I agree that all three of those things can be true, and I agree that all three of those things ARE true–though I’d add that giving up such terrible goals at the beginning means the “we played very well” claim has to come with a big asterisk, and I’d add that “DdG had a blinder” needs to be qualified with the observation that he’s the best keeper in the world (maybe Neuer at his best is in the same league, but DdG is the better shot stopper) who regularly makes saves of that calibre, it’s just that we had so many shots, which is what made his performance memorable.

      The reason I’m insistent above on focusing on the negative (the two goals) as opposed to the positive (the great attacking), is because of what it bodes for this team going forward:
      (a) we’re now certainly out of the title race, have had our momentum halted, and have had a setback in the race for a top 4 spot;
      (b) you can’t win many games in this league–against Mourinho or otherwise–if you give up goals like that, especially at the beginning of games;
      (c) thinking about the rest of the season, I think it’s reasonable to suppose that it’s more likely we’ll continue to have regular defensive lapses like that than continue to play that level of inspired attacking football (not even taking into account the potential imminent departures of Sanchez and Ozil).

      The bottom line is that, as admirable as the fightback was, to lose a big game in that manner should be COMPLETELY UNACCEPTABLE and that fact should overshadow everything else. It’s not use crying over spilled milk during the game, but afterwards the players should be absolutely disgusted with themselves for defending like that, and Wenger should do everything in his power to ensure that sort of implosion NEVER happens again. But we know that won’t happen, because we’ve seen this script too many times before.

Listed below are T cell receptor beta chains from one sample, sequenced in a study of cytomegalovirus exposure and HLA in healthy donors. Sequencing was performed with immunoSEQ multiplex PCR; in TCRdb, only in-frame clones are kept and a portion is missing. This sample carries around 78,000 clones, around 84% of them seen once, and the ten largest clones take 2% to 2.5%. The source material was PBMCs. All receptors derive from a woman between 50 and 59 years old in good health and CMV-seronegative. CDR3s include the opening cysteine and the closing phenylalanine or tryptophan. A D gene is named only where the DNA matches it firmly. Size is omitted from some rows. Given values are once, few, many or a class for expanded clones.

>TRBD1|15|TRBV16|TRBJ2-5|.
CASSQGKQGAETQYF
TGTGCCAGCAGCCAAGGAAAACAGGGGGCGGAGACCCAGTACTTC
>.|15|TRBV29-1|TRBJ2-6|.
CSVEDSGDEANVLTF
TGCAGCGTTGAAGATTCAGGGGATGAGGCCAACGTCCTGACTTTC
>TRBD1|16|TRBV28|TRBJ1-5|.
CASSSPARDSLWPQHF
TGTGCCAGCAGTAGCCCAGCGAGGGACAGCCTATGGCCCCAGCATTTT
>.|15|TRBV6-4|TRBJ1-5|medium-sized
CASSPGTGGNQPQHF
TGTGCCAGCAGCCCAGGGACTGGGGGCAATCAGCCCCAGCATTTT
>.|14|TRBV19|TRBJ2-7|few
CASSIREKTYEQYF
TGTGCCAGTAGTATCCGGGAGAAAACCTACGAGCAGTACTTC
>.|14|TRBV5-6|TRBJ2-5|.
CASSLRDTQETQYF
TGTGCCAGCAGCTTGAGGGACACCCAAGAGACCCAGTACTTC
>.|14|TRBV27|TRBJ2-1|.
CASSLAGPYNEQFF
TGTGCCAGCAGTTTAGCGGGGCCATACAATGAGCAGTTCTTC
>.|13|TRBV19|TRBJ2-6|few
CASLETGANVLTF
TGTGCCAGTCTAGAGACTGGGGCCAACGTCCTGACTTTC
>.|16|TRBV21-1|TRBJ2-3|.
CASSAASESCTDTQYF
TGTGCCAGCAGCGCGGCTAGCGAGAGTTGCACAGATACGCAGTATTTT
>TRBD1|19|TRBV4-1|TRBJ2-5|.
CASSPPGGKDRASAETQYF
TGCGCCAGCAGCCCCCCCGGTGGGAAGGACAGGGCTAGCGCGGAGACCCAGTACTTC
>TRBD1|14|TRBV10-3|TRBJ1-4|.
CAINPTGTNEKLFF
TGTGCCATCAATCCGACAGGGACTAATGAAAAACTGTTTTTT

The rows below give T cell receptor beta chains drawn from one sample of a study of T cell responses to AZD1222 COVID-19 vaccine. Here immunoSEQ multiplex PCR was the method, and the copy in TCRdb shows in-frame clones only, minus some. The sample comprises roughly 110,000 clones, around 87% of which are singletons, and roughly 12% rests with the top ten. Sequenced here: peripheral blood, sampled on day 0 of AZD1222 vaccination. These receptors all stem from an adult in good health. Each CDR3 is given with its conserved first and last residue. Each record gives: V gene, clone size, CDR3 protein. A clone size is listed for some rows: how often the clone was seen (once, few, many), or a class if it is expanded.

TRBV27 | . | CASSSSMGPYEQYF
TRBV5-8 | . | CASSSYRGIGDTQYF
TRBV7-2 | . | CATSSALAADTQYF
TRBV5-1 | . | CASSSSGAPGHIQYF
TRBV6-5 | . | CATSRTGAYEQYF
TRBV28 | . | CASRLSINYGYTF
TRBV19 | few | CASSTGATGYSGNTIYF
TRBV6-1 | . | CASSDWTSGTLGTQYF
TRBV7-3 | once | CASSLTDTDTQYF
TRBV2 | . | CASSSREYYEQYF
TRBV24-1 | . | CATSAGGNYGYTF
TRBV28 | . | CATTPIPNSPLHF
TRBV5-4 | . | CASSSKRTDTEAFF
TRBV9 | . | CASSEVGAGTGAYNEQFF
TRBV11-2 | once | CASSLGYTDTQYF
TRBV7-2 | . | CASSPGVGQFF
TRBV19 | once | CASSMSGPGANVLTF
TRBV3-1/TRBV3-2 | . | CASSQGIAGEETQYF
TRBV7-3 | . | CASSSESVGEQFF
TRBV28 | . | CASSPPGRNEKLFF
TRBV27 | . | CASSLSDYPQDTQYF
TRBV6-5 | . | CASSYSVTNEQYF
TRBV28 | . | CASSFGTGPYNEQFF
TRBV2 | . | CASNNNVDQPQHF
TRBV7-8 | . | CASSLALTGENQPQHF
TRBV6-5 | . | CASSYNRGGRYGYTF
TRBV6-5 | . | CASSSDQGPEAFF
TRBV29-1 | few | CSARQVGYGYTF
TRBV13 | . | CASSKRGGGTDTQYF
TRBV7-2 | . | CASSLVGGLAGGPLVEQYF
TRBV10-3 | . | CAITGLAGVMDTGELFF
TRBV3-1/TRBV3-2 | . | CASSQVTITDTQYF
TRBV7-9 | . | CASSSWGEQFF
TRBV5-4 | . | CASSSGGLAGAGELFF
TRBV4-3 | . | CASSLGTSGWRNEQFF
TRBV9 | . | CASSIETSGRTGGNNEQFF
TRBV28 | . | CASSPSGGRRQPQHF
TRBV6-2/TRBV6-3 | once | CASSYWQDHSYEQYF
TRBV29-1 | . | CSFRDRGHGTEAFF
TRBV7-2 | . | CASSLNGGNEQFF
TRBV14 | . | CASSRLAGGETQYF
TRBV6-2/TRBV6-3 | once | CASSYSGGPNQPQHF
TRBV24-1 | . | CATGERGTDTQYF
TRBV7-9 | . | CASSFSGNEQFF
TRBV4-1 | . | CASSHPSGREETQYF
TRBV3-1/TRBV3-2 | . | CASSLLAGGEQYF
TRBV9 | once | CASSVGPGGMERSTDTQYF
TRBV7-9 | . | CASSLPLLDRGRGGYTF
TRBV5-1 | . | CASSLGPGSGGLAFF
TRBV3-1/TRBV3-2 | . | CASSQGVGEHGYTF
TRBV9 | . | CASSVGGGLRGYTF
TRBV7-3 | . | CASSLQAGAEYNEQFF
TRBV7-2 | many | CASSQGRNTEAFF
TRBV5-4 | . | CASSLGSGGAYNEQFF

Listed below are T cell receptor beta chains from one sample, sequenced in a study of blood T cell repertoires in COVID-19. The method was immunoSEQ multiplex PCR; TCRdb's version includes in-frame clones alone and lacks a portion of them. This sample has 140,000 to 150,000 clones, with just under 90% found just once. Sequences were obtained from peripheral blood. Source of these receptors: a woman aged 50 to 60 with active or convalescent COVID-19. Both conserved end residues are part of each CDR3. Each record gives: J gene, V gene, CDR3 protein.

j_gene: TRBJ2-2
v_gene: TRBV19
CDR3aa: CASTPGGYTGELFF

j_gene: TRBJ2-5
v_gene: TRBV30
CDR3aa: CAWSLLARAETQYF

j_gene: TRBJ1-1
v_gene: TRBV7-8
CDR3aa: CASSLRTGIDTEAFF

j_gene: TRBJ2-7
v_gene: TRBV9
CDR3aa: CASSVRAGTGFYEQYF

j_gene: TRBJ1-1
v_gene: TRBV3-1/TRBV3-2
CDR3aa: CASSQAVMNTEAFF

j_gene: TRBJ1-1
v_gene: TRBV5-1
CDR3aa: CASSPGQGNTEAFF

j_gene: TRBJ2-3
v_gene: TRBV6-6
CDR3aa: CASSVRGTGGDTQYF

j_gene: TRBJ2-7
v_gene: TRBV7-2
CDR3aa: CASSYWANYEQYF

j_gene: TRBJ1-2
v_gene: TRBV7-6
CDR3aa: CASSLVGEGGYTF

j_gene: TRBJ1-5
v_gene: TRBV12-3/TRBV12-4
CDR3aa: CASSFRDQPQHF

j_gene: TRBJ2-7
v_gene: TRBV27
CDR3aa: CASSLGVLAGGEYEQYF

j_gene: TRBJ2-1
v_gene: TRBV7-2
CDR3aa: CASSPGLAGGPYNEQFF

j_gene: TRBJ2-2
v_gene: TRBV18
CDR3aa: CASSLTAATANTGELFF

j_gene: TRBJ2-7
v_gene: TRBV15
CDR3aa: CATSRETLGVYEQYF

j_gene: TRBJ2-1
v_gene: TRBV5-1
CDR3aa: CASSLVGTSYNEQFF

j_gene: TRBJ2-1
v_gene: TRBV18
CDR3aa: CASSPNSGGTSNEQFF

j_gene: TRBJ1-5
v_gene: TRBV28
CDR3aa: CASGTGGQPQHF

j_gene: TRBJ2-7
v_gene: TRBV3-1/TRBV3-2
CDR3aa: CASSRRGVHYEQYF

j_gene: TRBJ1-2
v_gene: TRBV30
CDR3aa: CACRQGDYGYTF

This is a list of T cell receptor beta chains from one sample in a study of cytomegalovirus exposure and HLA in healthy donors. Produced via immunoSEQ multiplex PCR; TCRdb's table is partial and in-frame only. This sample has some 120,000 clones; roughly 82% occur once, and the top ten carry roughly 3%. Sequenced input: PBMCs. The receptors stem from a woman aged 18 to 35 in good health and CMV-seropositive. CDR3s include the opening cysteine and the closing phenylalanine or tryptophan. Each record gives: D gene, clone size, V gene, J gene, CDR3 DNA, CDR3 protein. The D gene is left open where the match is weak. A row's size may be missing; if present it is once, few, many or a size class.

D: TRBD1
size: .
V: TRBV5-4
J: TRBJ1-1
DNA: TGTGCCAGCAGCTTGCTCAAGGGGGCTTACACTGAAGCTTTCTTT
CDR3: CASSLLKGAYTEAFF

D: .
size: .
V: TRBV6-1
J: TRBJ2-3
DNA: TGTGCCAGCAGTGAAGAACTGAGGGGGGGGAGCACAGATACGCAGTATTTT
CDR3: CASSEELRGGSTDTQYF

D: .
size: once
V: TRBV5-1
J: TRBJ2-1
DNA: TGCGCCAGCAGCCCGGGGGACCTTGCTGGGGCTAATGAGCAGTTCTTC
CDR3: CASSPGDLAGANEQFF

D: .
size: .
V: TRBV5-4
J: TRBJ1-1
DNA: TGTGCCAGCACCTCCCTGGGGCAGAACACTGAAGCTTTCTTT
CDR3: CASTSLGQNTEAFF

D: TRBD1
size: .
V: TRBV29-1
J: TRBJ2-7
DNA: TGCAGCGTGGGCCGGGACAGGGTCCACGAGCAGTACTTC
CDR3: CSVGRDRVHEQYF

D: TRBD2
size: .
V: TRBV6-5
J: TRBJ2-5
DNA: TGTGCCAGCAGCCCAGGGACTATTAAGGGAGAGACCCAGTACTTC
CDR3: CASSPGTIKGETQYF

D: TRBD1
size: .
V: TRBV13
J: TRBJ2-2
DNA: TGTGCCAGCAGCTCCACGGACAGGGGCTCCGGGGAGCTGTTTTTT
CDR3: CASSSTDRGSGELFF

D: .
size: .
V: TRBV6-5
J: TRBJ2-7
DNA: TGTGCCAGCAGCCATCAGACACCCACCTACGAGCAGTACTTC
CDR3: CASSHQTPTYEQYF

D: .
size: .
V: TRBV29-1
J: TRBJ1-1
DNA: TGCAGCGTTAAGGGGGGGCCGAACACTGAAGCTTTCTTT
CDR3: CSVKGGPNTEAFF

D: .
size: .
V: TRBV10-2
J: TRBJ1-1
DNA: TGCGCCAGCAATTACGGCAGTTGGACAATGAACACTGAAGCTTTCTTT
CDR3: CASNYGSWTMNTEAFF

1. Arsenal’s defensive lapses were significant. So was the game the followed them. Both are true! It’s clear that you’re very upset by this, even though you’ve seen this kind of thing over and over… maybe because you secretly hoped we might still catch Man City? As much as some people might peg me for a relentless optimist, the reality is my expectations were low going into this match, and they hit rock bottom at 0-2, so maybe I would be feeling differently about this game had the script gone the other way and we conceded the two goals at the end rather than the beginning.

        Also, I apologize if you felt condescended by me, it was not my intention.

      1. Oh! Sweet! Thanks. This means life is good for me right now. Thanks for saying words that jive with my hopes.

  24. Perhaps I’m in a unique position from everyone else on here because like said before I kinda stopped caring what Arsenal do or don’t do anymore.

    I still watch them play and want them to win but without much emotion.
    Maybe that’s why when I see a Pogba challenge I can say red card, but then I can also admit Koscielny got lucky with his challenge on Lukaku. and Welbeck failed to act professionally as an Arsenal player to win the penalty.

    It’s kinda liberating to be able to do that but I totally get why others who are emotionally involved can’t.
    People will scoff at this and say it’s possible to be emotionally involved and not have a bias. I find that this is rather difficult to do.